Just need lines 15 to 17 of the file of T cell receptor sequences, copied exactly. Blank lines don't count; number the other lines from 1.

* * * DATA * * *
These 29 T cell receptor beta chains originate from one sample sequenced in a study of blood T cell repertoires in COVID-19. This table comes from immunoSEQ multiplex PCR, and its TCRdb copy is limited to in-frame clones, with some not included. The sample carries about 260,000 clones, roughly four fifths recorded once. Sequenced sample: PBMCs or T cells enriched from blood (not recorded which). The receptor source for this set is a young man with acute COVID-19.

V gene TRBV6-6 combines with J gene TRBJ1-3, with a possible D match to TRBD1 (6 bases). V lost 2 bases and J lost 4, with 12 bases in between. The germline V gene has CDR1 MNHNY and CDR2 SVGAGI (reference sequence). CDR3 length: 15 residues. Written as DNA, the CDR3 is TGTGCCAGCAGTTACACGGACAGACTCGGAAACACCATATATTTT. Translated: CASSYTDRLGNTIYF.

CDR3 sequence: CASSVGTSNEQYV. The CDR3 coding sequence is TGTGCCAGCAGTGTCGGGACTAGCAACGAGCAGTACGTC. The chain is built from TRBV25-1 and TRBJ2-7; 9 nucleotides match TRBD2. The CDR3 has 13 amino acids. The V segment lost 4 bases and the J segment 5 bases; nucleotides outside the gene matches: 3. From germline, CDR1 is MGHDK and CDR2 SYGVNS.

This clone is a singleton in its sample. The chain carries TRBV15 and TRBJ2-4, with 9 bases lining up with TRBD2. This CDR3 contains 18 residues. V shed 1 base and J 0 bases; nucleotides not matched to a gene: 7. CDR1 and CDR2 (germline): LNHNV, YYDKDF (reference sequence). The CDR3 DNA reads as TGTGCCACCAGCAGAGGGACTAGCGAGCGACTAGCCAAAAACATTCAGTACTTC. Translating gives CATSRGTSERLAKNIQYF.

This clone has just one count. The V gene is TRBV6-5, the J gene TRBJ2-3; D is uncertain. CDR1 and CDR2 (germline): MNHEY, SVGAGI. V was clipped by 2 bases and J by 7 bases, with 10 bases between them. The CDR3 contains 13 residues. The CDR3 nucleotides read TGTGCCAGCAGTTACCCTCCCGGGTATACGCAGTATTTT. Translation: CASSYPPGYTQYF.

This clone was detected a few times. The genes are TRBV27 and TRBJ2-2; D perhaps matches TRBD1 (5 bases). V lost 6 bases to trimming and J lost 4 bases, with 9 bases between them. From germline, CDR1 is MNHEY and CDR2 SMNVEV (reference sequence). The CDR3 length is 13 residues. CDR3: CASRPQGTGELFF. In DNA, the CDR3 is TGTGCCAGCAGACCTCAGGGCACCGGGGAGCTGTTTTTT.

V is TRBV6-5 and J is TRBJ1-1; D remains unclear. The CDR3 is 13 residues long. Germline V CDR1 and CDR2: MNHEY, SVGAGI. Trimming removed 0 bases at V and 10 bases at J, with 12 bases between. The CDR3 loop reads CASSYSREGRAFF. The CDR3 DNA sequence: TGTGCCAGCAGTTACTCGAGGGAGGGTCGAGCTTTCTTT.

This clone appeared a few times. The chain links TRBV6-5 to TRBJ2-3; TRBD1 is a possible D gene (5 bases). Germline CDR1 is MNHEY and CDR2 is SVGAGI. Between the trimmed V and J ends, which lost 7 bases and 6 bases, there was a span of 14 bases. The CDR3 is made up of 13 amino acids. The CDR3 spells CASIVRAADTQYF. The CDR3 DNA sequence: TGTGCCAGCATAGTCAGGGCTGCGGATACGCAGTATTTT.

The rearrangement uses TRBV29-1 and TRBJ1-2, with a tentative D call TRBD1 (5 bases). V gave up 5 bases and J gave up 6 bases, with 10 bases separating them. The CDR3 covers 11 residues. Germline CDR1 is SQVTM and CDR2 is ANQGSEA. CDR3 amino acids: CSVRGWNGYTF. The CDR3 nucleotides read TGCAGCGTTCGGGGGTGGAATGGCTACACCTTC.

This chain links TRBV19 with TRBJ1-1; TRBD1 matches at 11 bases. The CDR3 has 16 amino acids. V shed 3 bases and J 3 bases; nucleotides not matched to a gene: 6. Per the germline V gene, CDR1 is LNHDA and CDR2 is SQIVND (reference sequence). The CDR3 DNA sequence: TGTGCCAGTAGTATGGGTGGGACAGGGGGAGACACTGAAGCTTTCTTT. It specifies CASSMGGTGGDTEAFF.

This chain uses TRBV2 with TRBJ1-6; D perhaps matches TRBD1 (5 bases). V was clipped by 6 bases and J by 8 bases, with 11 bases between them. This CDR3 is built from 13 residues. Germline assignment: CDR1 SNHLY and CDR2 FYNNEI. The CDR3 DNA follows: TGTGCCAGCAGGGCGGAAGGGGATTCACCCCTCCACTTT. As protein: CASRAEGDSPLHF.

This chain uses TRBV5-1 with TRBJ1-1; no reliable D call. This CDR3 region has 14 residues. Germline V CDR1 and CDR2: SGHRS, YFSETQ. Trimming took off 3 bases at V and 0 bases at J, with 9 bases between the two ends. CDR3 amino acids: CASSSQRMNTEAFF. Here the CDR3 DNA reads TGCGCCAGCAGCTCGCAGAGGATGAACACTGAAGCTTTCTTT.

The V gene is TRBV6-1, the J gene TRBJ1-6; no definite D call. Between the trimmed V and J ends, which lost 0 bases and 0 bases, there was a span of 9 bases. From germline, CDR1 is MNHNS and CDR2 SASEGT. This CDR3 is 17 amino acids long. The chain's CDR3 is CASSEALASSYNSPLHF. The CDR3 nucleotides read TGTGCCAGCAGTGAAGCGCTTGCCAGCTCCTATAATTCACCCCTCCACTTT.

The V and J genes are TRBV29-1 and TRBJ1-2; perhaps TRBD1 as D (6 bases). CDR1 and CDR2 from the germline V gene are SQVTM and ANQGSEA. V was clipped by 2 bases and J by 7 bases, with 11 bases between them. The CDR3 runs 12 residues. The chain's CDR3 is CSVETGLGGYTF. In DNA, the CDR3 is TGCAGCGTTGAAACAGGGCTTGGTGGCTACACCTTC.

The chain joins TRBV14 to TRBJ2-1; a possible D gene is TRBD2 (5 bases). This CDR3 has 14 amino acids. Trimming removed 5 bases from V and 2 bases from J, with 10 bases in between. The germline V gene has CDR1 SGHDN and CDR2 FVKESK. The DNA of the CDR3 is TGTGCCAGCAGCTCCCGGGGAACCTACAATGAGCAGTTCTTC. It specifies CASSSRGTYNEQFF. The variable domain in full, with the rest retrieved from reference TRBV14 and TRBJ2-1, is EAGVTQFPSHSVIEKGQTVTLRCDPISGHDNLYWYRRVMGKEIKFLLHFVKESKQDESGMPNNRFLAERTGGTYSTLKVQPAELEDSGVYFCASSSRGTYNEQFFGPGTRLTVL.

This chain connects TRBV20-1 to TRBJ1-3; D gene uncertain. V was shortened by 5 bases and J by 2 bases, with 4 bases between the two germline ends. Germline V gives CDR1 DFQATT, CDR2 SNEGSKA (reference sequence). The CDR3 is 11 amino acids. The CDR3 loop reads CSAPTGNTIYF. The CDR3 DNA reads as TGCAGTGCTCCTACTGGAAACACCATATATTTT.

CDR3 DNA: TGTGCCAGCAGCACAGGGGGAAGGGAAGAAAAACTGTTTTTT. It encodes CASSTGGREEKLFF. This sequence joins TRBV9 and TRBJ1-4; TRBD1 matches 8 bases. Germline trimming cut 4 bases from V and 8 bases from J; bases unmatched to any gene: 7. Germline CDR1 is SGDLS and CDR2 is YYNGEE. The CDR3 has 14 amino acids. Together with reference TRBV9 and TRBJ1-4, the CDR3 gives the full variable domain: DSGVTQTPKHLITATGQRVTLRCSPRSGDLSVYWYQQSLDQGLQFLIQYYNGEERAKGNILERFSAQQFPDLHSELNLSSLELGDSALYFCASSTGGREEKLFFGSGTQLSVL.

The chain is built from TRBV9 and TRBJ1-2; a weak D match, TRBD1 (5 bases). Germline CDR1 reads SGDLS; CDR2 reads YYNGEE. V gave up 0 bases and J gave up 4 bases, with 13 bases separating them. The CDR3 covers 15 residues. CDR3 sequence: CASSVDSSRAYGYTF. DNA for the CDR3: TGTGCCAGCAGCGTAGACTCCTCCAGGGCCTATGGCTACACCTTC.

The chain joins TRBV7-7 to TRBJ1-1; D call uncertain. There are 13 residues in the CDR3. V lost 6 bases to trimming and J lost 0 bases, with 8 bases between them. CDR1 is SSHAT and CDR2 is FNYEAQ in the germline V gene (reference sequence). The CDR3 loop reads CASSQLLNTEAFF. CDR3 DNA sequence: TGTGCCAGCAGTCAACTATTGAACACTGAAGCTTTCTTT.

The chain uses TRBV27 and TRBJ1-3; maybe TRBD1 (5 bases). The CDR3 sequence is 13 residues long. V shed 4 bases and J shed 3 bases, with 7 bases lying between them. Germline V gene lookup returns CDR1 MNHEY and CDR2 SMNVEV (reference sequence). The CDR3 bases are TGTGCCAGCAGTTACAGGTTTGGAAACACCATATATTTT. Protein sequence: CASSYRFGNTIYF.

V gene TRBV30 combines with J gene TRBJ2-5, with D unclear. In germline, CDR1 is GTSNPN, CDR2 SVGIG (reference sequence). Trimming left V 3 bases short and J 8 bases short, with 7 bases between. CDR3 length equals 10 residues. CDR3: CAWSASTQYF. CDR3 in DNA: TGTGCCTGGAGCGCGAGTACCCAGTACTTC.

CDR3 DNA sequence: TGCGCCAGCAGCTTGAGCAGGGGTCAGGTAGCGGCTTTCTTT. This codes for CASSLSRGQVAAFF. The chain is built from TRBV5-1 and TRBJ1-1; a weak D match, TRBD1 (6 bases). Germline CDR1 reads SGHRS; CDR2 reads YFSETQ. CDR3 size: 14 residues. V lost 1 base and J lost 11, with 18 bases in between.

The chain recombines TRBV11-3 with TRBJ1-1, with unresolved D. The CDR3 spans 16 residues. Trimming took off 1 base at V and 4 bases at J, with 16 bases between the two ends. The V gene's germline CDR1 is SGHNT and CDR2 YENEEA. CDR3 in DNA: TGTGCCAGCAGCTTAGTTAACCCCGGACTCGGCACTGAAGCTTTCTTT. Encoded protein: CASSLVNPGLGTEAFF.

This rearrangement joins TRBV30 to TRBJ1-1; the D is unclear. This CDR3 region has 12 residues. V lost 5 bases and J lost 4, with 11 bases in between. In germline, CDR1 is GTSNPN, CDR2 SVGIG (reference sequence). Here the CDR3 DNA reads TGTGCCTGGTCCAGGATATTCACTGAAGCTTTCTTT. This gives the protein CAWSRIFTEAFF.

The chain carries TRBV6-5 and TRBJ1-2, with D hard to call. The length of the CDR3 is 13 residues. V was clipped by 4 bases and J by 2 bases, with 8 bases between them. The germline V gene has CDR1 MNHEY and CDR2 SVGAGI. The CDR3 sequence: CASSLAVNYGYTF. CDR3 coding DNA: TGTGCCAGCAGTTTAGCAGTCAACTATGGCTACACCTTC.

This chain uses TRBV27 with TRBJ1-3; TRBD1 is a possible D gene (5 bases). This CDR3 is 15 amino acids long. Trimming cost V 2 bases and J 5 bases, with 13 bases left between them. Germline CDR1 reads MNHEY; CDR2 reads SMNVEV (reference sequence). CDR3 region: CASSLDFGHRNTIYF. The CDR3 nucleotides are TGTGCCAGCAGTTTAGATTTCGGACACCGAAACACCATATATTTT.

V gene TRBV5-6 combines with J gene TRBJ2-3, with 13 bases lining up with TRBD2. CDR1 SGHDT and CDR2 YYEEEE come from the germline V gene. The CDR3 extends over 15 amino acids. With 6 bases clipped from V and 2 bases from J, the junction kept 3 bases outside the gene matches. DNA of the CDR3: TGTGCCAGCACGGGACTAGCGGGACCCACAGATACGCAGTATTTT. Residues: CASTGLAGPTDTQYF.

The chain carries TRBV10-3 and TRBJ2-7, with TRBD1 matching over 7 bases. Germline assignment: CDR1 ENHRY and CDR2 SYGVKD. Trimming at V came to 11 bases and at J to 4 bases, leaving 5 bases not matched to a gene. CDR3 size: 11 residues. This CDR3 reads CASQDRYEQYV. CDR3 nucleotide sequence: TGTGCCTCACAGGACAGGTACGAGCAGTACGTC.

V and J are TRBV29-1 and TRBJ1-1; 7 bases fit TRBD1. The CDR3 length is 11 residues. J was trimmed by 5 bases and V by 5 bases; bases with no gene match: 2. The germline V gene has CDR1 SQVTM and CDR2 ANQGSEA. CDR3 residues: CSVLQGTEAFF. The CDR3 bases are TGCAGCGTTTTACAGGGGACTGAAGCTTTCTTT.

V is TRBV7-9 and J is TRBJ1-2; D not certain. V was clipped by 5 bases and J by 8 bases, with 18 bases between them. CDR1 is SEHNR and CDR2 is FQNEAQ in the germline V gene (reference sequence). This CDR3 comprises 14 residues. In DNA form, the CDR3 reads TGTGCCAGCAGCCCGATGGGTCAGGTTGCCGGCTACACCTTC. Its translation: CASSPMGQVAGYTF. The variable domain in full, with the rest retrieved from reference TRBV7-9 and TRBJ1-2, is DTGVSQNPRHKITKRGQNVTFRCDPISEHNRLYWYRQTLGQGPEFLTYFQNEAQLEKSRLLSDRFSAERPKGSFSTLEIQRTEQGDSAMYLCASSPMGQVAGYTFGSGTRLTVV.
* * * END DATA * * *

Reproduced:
The chain joins TRBV14 to TRBJ2-1; a possible D gene is TRBD2 (5 bases). This CDR3 has 14 amino acids. Trimming removed 5 bases from V and 2 bases from J, with 10 bases in between. The germline V gene has CDR1 SGHDN and CDR2 FVKESK. The DNA of the CDR3 is TGTGCCAGCAGCTCCCGGGGAACCTACAATGAGCAGTTCTTC. It specifies CASSSRGTYNEQFF. The variable domain in full, with the rest retrieved from reference TRBV14 and TRBJ2-1, is EAGVTQFPSHSVIEKGQTVTLRCDPISGHDNLYWYRRVMGKEIKFLLHFVKESKQDESGMPNNRFLAERTGGTYSTLKVQPAELEDSGVYFCASSSRGTYNEQFFGPGTRLTVL.

This chain connects TRBV20-1 to TRBJ1-3; D gene uncertain. V was shortened by 5 bases and J by 2 bases, with 4 bases between the two germline ends. Germline V gives CDR1 DFQATT, CDR2 SNEGSKA (reference sequence). The CDR3 is 11 amino acids. The CDR3 loop reads CSAPTGNTIYF. The CDR3 DNA reads as TGCAGTGCTCCTACTGGAAACACCATATATTTT.

CDR3 DNA: TGTGCCAGCAGCACAGGGGGAAGGGAAGAAAAACTGTTTTTT. It encodes CASSTGGREEKLFF. This sequence joins TRBV9 and TRBJ1-4; TRBD1 matches 8 bases. Germline trimming cut 4 bases from V and 8 bases from J; bases unmatched to any gene: 7. Germline CDR1 is SGDLS and CDR2 is YYNGEE. The CDR3 has 14 amino acids. Together with reference TRBV9 and TRBJ1-4, the CDR3 gives the full variable domain: DSGVTQTPKHLITATGQRVTLRCSPRSGDLSVYWYQQSLDQGLQFLIQYYNGEERAKGNILERFSAQQFPDLHSELNLSSLELGDSALYFCASSTGGREEKLFFGSGTQLSVL.